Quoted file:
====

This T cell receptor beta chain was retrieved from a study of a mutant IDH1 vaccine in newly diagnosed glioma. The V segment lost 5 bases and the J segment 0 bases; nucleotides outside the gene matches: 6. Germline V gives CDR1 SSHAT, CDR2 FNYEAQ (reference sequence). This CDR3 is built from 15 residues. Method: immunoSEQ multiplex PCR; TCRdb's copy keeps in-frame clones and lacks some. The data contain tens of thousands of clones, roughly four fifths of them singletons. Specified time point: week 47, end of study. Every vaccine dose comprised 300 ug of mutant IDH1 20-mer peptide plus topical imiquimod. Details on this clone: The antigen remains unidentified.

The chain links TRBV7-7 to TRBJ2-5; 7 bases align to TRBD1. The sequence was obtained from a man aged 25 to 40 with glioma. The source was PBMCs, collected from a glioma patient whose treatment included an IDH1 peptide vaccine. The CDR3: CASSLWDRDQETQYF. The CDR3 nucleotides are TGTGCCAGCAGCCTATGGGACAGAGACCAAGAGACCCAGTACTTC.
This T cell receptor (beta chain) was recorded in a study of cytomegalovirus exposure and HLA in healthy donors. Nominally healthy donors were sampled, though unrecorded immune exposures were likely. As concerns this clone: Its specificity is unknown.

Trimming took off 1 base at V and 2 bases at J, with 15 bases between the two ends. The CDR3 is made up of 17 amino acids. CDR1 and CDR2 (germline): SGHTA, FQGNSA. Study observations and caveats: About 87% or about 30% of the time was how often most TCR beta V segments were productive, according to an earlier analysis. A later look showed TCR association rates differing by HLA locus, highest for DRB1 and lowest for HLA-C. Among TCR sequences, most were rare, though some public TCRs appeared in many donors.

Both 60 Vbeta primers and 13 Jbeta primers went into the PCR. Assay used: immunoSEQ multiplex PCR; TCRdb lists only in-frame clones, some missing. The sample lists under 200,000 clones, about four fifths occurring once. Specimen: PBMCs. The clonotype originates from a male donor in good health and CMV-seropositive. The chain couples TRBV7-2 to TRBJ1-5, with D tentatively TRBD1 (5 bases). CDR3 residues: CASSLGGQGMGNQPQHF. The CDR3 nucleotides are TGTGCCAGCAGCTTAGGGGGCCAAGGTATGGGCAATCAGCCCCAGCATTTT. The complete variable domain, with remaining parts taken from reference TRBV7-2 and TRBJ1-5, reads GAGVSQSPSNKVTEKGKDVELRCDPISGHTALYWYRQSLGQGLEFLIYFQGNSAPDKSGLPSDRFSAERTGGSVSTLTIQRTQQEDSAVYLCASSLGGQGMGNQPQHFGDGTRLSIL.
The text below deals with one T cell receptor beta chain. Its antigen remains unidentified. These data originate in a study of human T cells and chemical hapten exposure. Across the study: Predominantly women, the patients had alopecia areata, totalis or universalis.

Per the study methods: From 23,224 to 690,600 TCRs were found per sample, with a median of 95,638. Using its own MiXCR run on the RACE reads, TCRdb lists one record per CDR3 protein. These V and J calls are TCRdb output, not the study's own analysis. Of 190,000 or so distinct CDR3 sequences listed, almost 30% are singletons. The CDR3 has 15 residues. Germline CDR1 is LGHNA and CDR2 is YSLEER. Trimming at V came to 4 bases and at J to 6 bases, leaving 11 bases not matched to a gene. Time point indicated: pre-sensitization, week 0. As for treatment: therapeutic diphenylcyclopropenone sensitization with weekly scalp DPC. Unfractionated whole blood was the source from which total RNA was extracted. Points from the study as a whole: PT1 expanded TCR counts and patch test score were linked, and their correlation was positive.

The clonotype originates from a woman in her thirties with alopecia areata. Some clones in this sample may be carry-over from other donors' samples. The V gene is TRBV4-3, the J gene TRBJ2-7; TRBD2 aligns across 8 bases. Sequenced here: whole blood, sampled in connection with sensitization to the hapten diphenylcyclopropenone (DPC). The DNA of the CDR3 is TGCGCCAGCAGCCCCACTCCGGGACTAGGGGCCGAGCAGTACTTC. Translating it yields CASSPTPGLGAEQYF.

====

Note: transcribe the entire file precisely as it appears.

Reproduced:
This T cell receptor beta chain was retrieved from a study of a mutant IDH1 vaccine in newly diagnosed glioma. The V segment lost 5 bases and the J segment 0 bases; nucleotides outside the gene matches: 6. Germline V gives CDR1 SSHAT, CDR2 FNYEAQ (reference sequence). This CDR3 is built from 15 residues. Method: immunoSEQ multiplex PCR; TCRdb's copy keeps in-frame clones and lacks some. The data contain tens of thousands of clones, roughly four fifths of them singletons. Specified time point: week 47, end of study. Every vaccine dose comprised 300 ug of mutant IDH1 20-mer peptide plus topical imiquimod. Details on this clone: The antigen remains unidentified.

The chain links TRBV7-7 to TRBJ2-5; 7 bases align to TRBD1. The sequence was obtained from a man aged 25 to 40 with glioma. The source was PBMCs, collected from a glioma patient whose treatment included an IDH1 peptide vaccine. The CDR3: CASSLWDRDQETQYF. The CDR3 nucleotides are TGTGCCAGCAGCCTATGGGACAGAGACCAAGAGACCCAGTACTTC.
This T cell receptor (beta chain) was recorded in a study of cytomegalovirus exposure and HLA in healthy donors. Nominally healthy donors were sampled, though unrecorded immune exposures were likely. As concerns this clone: Its specificity is unknown.

Trimming took off 1 base at V and 2 bases at J, with 15 bases between the two ends. The CDR3 is made up of 17 amino acids. CDR1 and CDR2 (germline): SGHTA, FQGNSA. Study observations and caveats: About 87% or about 30% of the time was how often most TCR beta V segments were productive, according to an earlier analysis. A later look showed TCR association rates differing by HLA locus, highest for DRB1 and lowest for HLA-C. Among TCR sequences, most were rare, though some public TCRs appeared in many donors.

Both 60 Vbeta primers and 13 Jbeta primers went into the PCR. Assay used: immunoSEQ multiplex PCR; TCRdb lists only in-frame clones, some missing. The sample lists under 200,000 clones, about four fifths occurring once. Specimen: PBMCs. The clonotype originates from a male donor in good health and CMV-seropositive. The chain couples TRBV7-2 to TRBJ1-5, with D tentatively TRBD1 (5 bases). CDR3 residues: CASSLGGQGMGNQPQHF. The CDR3 nucleotides are TGTGCCAGCAGCTTAGGGGGCCAAGGTATGGGCAATCAGCCCCAGCATTTT. The complete variable domain, with remaining parts taken from reference TRBV7-2 and TRBJ1-5, reads GAGVSQSPSNKVTEKGKDVELRCDPISGHTALYWYRQSLGQGLEFLIYFQGNSAPDKSGLPSDRFSAERTGGSVSTLTIQRTQQEDSAVYLCASSLGGQGMGNQPQHFGDGTRLSIL.
The text below deals with one T cell receptor beta chain. Its antigen remains unidentified. These data originate in a study of human T cells and chemical hapten exposure. Across the study: Predominantly women, the patients had alopecia areata, totalis or universalis.

Per the study methods: From 23,224 to 690,600 TCRs were found per sample, with a median of 95,638. Using its own MiXCR run on the RACE reads, TCRdb lists one record per CDR3 protein. These V and J calls are TCRdb output, not the study's own analysis. Of 190,000 or so distinct CDR3 sequences listed, almost 30% are singletons. The CDR3 has 15 residues. Germline CDR1 is LGHNA and CDR2 is YSLEER. Trimming at V came to 4 bases and at J to 6 bases, leaving 11 bases not matched to a gene. Time point indicated: pre-sensitization, week 0. As for treatment: therapeutic diphenylcyclopropenone sensitization with weekly scalp DPC. Unfractionated whole blood was the source from which total RNA was extracted. Points from the study as a whole: PT1 expanded TCR counts and patch test score were linked, and their correlation was positive.

The clonotype originates from a woman in her thirties with alopecia areata. Some clones in this sample may be carry-over from other donors' samples. The V gene is TRBV4-3, the J gene TRBJ2-7; TRBD2 aligns across 8 bases. Sequenced here: whole blood, sampled in connection with sensitization to the hapten diphenylcyclopropenone (DPC). The DNA of the CDR3 is TGCGCCAGCAGCCCCACTCCGGGACTAGGGGCCGAGCAGTACTTC. Translating it yields CASSPTPGLGAEQYF.